The staffing shortage at the Cambridge Central Ambulance Communications Centre (CACC) has reached a crisis level, and according to OPSEU President Warren (Smokey) Thomas, patients’ lives are at risk.
“Ambulance Communications Officers (ACOs) are the first line of defense in a medical emergency,” said Thomas. “But they need the appropriate tools, resources and staffing to do their jobs saving people’s lives, not some last-ditch band-aid scheme written on the back of a napkin.”
In response to ongoing staffing concerns, Cambridge CACC management announced last Thursday that all staff would be moved to the Hamilton CACC as of Monday, in order to mitigate the issue.
“Moving these staff from Cambridge to Hamilton on such short notice isn’t just disruptive, it’s dangerous,” said Thomas. “It’s the latest move in a long history of stop-gap solutions. But when it comes to saving lives, we need permanent staffing solutions not makeshift mitigation tactics.”
The Cambridge CACC, like many other CACCs across the province, has been plagued by issues of short-staffing and high staff turnover. Many of the staff are working on a contract-basis, with little job protection, despite their exposure to high levels of trauma resulting in PTSD. As short-staffing persists, more strain is being placed on fewer remaining staff.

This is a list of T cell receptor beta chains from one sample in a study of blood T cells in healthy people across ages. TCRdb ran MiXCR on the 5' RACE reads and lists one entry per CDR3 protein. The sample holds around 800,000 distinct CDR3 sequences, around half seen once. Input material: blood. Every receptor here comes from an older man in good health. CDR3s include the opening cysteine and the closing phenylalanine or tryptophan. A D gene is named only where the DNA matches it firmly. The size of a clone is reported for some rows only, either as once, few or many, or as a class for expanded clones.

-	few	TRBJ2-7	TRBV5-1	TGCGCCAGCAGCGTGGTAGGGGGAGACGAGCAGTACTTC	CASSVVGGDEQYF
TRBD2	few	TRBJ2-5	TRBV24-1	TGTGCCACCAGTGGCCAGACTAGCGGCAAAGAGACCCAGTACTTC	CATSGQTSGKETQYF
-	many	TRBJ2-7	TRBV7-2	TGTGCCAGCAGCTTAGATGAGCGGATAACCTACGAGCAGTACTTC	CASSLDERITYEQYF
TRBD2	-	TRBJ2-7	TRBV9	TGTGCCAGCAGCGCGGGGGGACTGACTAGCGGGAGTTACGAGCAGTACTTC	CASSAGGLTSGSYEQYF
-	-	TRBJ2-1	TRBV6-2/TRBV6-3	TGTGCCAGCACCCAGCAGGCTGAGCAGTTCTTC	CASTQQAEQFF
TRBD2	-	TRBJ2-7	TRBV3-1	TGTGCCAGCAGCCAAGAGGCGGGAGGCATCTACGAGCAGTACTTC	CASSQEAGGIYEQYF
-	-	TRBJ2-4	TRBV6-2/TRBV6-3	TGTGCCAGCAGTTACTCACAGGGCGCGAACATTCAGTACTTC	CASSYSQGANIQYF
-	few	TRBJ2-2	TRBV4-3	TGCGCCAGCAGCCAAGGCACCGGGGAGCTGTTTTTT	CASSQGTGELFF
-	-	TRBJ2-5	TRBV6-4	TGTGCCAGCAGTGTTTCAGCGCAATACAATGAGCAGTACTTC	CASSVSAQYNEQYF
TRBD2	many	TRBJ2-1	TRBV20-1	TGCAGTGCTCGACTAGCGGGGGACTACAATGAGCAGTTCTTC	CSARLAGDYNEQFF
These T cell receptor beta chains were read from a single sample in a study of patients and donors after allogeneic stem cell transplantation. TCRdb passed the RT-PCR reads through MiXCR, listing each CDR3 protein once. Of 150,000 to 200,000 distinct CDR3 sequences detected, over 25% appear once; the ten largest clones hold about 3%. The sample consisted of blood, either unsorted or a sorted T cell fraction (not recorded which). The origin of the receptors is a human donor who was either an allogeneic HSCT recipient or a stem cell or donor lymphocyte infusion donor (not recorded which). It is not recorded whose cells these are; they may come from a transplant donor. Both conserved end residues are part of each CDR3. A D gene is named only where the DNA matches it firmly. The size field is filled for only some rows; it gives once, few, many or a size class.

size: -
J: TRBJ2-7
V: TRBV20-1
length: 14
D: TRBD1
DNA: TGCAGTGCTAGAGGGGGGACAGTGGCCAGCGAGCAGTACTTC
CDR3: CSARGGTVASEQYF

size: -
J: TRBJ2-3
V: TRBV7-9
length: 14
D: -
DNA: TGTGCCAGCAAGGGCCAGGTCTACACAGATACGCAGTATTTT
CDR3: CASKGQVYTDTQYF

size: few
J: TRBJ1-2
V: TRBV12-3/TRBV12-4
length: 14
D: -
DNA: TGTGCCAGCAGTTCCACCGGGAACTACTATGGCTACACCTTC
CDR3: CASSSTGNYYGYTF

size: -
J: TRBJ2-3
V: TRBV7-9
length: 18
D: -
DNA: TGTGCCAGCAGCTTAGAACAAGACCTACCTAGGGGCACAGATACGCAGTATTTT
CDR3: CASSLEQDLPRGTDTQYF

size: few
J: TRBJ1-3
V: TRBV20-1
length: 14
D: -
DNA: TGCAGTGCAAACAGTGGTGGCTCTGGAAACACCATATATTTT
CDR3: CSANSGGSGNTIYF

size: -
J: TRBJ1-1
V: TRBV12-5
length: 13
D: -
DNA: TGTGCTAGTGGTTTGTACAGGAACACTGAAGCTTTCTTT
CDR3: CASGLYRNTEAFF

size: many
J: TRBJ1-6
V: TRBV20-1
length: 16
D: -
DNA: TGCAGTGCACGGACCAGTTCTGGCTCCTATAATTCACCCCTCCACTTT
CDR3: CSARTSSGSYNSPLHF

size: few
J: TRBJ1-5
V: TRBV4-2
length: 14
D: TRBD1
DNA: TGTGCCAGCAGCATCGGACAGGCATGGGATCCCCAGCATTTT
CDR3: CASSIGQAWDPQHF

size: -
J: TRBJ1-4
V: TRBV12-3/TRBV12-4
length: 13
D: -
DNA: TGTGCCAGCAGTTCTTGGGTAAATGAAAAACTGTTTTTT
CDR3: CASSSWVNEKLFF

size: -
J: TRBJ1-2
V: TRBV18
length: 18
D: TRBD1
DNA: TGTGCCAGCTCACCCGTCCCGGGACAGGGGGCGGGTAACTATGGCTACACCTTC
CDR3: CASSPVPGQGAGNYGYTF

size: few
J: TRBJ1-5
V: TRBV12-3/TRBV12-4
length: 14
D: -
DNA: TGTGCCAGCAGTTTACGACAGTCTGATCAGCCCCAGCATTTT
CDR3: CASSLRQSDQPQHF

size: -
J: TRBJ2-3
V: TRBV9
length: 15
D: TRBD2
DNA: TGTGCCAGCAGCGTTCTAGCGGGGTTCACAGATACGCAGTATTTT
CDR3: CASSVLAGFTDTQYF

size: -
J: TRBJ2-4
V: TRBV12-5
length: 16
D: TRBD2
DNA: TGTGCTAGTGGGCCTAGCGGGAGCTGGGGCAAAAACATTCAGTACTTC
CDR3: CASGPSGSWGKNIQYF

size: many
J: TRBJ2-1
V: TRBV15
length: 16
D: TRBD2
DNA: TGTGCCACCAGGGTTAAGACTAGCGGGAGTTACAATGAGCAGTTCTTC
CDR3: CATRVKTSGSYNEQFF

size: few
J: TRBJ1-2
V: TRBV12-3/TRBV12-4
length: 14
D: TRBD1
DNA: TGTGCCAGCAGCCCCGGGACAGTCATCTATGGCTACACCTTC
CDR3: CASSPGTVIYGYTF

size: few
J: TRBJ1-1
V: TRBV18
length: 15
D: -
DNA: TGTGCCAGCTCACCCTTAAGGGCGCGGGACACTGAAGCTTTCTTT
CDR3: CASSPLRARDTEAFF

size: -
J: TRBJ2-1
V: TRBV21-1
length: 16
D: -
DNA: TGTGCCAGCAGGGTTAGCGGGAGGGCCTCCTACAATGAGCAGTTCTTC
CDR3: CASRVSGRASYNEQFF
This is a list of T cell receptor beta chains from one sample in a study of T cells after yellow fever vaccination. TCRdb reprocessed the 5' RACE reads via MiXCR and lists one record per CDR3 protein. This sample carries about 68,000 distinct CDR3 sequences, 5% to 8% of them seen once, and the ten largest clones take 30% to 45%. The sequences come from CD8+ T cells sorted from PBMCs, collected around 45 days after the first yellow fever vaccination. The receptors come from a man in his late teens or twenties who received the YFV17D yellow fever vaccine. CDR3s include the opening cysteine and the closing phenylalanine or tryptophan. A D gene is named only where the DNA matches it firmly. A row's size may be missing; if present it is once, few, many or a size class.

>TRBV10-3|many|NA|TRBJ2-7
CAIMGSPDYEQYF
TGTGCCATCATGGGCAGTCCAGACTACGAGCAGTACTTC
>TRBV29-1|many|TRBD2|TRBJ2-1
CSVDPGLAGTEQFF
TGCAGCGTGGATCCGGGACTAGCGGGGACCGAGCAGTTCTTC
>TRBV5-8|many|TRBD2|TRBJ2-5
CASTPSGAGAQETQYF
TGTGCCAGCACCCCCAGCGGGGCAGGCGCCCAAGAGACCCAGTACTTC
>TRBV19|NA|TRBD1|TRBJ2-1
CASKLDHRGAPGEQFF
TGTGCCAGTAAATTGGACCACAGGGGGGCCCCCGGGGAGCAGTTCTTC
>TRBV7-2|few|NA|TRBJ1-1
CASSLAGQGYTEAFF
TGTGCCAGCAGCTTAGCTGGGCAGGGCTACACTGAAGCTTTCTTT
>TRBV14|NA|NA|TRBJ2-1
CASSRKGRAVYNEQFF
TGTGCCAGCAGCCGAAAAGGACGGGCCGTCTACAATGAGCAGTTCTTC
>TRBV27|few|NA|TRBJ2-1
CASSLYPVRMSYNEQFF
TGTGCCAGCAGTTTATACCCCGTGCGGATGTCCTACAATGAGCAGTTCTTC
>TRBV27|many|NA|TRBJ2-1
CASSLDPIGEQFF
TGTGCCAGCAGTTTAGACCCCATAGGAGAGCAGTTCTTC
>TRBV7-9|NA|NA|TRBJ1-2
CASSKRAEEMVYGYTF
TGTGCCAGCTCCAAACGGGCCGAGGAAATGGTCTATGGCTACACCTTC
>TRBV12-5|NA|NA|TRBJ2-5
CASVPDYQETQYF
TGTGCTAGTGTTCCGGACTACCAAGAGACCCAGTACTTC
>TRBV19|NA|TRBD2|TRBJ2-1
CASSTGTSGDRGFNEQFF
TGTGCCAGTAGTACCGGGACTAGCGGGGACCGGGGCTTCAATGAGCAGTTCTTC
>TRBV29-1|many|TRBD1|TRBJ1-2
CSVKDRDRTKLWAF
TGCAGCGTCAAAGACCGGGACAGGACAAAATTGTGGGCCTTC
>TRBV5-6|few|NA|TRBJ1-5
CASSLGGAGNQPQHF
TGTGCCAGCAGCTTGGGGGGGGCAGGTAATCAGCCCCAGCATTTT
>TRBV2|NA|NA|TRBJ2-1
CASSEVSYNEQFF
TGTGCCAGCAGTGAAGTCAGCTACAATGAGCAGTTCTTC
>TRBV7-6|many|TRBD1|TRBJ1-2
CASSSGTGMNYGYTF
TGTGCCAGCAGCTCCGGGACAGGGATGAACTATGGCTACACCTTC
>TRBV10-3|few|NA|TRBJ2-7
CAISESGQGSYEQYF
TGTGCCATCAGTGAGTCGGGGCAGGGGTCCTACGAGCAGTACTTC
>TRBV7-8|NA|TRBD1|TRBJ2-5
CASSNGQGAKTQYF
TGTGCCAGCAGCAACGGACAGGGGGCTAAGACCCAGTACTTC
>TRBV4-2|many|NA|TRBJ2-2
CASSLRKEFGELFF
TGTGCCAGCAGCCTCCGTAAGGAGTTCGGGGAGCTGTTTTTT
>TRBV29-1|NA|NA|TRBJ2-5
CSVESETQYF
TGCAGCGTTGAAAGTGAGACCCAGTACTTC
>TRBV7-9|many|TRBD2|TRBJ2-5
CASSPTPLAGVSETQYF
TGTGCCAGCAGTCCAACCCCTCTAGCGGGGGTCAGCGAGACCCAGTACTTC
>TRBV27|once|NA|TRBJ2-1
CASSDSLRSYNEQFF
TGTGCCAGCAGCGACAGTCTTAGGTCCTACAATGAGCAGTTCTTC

“These staff are doing the best they can, with far too little,” said Lucy Morton, OPSEU Region 2 Regional Vice-President. “Now, they’re being moved to a location where the proper processes and technology won’t be in place for 6-8 weeks - it’s a logistical nightmare. But when it comes to ambulance dispatch, we can’t afford mistakes; delays put lives at risk.”
“Even though current CACC management has made strong efforts to address our members’ concerns and to improve staffing, government restrictions are what’s really standing in the way,” said Frank Wendling, Chair of OPSEU’s Ministry Employee Relations Committee (MERC) for the Ministry of Health and Long-Term Care. “The government’s lack of funding and a hiring freeze has caused all efforts to grind to a halt at the worst possible time, despite their promise that emergency services wouldn’t be impacted.”
In a recent Open Letter, Thomas called on Health Minister Christine Elliott to intervene with management at the CACCs, and launch a recruiting drive explaining that these staff are essential frontline staff and do not fall under the Premier’s recently imposed freeze on the Ontario Public Service.
“The CACC has been running like a whack-a-mole; one problem down, and a new one pops up,” said Thomas. “It’s time to get to the root of the problem; it’s time that our government ‘for the people’ step up and hire more permanent, full-time ACOs immediately. The people’s lives depend on it, and OPSEU’s here to fight for it.”